Enter Kobayashi, whose job it now is to guide Japan through this maze of complexities—making the country both stronger and more resilient to the threat of crippling economic coercion from adversarial nations. According to LDP secretary general and former economic minister Akira Amari, the big picture will be key for Kobayashi, who must be able to “give instructions to all ministries.”

“Japan’s economic statecraft awakening”

Some experts say this reckoning is a long time coming. “2010 should have been a wakeup call, but…the rapid policy changes really happened over the past two or three years,” Igata says. That timeframe overlaps with a markedly more aggressive China, from its crackdown on Hong Kong and belligerent “wolf warrior” diplomacy to punitive economic measures against Australia.

What happened in 2010 was China’s sudden embargo on rare earth exports to Japan over a fishing trawler dispute. Japan was almost entirely dependent on China for the critical minerals, and the incident exposed an acute vulnerability. In the ensuing years, Japan significantly cut its dependence on China for rare earths, but “they haven’t really been thinking about economic security as a more widespread phenomenon,” says Igata. Until now.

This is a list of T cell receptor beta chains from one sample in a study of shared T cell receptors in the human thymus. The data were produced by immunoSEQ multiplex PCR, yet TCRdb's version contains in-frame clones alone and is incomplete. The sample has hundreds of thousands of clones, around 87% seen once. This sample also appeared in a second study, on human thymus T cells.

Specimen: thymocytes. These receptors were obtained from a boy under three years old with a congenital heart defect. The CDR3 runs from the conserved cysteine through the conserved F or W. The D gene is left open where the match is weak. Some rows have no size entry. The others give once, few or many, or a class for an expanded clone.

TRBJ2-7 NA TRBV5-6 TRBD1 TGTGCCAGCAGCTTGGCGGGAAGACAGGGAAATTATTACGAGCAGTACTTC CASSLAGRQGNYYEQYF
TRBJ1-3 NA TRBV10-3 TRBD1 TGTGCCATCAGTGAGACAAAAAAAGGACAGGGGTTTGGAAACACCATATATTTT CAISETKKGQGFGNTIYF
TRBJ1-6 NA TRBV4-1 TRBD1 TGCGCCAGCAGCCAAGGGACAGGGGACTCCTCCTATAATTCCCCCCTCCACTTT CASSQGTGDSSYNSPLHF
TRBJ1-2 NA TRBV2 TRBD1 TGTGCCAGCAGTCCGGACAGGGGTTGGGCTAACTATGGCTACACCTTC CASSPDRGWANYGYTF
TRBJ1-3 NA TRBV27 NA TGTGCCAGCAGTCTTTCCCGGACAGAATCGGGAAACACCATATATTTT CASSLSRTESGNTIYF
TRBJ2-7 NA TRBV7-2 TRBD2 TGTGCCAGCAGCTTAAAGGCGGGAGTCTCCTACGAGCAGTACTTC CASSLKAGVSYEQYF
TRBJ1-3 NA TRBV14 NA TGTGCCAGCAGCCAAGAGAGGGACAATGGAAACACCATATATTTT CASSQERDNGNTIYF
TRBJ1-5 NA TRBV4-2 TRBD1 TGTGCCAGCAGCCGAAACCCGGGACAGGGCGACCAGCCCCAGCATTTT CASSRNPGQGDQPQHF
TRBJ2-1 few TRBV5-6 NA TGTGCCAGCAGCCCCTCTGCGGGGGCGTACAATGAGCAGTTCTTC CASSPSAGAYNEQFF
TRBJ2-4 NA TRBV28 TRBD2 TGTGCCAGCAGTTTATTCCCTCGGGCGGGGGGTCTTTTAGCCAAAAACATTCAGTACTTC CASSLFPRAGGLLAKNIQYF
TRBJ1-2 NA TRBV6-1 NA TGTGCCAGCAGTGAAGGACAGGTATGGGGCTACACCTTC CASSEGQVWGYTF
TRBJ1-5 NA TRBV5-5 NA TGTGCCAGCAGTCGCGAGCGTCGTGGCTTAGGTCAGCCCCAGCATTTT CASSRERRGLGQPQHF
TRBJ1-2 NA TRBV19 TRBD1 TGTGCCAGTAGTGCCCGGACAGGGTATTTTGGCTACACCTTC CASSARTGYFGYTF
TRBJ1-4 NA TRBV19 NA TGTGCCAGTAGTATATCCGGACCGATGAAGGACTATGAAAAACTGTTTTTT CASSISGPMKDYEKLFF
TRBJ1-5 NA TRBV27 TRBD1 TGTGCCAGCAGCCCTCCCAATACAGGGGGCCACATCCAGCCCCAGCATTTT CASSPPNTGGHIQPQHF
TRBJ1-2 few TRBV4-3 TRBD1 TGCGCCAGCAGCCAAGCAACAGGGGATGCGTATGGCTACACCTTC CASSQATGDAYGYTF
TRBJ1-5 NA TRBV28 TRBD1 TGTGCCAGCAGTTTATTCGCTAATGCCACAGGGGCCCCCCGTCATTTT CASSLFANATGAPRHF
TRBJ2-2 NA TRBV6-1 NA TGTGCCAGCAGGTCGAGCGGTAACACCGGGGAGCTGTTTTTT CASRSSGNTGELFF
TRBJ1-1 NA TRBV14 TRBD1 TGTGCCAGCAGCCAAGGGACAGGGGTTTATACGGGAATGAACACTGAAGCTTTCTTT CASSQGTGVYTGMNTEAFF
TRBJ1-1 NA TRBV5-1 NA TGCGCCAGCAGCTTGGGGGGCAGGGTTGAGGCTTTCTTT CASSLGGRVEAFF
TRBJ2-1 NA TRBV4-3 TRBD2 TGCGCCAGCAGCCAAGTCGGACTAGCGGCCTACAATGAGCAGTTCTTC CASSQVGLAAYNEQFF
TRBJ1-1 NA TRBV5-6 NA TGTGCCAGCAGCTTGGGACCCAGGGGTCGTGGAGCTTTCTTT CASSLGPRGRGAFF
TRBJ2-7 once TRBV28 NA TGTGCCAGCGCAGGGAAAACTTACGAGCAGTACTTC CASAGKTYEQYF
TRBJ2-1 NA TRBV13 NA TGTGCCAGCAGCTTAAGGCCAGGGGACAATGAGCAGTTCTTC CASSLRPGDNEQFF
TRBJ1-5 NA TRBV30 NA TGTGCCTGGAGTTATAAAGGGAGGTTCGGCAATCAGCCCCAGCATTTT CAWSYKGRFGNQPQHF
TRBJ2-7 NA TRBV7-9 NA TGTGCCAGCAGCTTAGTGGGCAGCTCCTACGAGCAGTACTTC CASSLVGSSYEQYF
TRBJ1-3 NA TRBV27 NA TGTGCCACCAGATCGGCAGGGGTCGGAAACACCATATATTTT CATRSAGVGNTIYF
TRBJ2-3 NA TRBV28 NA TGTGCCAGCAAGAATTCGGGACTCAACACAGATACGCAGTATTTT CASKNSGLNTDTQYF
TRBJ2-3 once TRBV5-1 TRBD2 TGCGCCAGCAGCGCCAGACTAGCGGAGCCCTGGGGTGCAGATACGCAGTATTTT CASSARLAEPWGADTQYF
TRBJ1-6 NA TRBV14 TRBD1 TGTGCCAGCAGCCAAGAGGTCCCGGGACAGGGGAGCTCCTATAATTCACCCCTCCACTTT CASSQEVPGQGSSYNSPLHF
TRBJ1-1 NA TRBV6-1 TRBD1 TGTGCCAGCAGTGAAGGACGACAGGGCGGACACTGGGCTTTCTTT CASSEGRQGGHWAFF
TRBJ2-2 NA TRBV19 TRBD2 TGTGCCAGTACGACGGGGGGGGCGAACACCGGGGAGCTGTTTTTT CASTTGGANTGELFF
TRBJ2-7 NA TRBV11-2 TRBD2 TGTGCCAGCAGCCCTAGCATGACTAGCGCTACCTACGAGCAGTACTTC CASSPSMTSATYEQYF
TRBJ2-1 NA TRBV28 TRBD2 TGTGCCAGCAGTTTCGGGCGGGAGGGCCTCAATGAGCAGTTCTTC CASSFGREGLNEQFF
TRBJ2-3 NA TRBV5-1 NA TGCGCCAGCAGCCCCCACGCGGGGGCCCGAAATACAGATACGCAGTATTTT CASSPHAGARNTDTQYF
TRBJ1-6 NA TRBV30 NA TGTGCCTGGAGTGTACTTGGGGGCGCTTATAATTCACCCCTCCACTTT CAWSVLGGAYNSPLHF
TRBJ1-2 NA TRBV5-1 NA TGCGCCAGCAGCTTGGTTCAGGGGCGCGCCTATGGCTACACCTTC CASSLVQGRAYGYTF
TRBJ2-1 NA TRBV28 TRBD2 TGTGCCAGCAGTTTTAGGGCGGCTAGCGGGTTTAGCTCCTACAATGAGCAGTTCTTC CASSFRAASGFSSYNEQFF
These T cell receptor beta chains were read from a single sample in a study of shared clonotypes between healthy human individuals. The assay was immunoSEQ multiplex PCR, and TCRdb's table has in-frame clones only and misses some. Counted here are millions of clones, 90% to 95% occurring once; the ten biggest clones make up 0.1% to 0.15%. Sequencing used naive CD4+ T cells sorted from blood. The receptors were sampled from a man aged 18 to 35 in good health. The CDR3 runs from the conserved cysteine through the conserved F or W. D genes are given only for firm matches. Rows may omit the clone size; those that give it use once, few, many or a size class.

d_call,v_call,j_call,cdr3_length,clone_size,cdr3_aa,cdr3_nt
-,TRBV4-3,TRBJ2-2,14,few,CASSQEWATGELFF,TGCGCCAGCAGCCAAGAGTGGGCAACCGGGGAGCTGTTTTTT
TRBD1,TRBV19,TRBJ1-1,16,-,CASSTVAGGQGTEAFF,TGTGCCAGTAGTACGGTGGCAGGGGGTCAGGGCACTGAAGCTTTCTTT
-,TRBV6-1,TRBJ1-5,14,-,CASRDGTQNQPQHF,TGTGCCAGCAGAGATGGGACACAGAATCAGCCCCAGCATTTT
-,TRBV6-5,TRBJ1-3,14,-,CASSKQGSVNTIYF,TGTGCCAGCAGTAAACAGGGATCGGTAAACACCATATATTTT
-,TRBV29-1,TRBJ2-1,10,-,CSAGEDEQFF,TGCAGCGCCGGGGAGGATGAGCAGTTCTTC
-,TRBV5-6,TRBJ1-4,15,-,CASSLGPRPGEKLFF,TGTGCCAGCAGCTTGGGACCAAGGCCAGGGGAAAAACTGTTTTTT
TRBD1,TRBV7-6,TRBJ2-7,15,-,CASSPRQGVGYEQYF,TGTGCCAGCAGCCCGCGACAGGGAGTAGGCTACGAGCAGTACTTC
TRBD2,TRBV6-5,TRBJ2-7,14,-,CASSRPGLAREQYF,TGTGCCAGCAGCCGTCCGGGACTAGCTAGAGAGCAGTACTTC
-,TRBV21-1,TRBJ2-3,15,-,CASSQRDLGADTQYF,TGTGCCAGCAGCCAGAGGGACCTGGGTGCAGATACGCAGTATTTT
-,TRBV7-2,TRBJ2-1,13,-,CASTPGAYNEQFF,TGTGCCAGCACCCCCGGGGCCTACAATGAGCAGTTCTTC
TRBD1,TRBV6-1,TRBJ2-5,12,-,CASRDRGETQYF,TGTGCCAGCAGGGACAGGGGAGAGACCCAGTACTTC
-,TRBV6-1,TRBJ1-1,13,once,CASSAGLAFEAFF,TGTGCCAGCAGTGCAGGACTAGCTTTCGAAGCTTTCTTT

In a recently published article, Igata and Brad Glosserman describe this shift as ”Japan’s economic statecraft awakening,” referring to how Tokyo has in the past couple of years broadened its strategic thinking on the building blocks of national security. They point to the launch last April of a brand new economic division within the existing National Security Secretariat as a key development in Japan’s strategic priorities. Kobayashi’s role is just the latest in a series of moves to “increase [Japan’s] economic security potential,” said Igata. And that isn’t necessarily confined to government: Japanese officials reportedly want companies in the nation’s strategic sectors to also appoint economic security executives.

Meanwhile, Japan is working with Australia and India to make supply chains more resilient and to counter China’s trade dominance in the Indo-Pacific—an initiative that Beijing quickly labeled “artificial” and “unfavorable” to the global economy. Tokyo and Washington are also cooperating on critical supply chain issues.

For now, the most immediate task for Kobayashi may be to draft a comprehensive law to promote all kinds of economic security measures, which is expected to be tabled at the next parliamentary session in the Japanese Diet starting in January.

Источник: https://qz.com/2070498/japan-has-a-new-economic-security-chief-to-secure-supply-chains/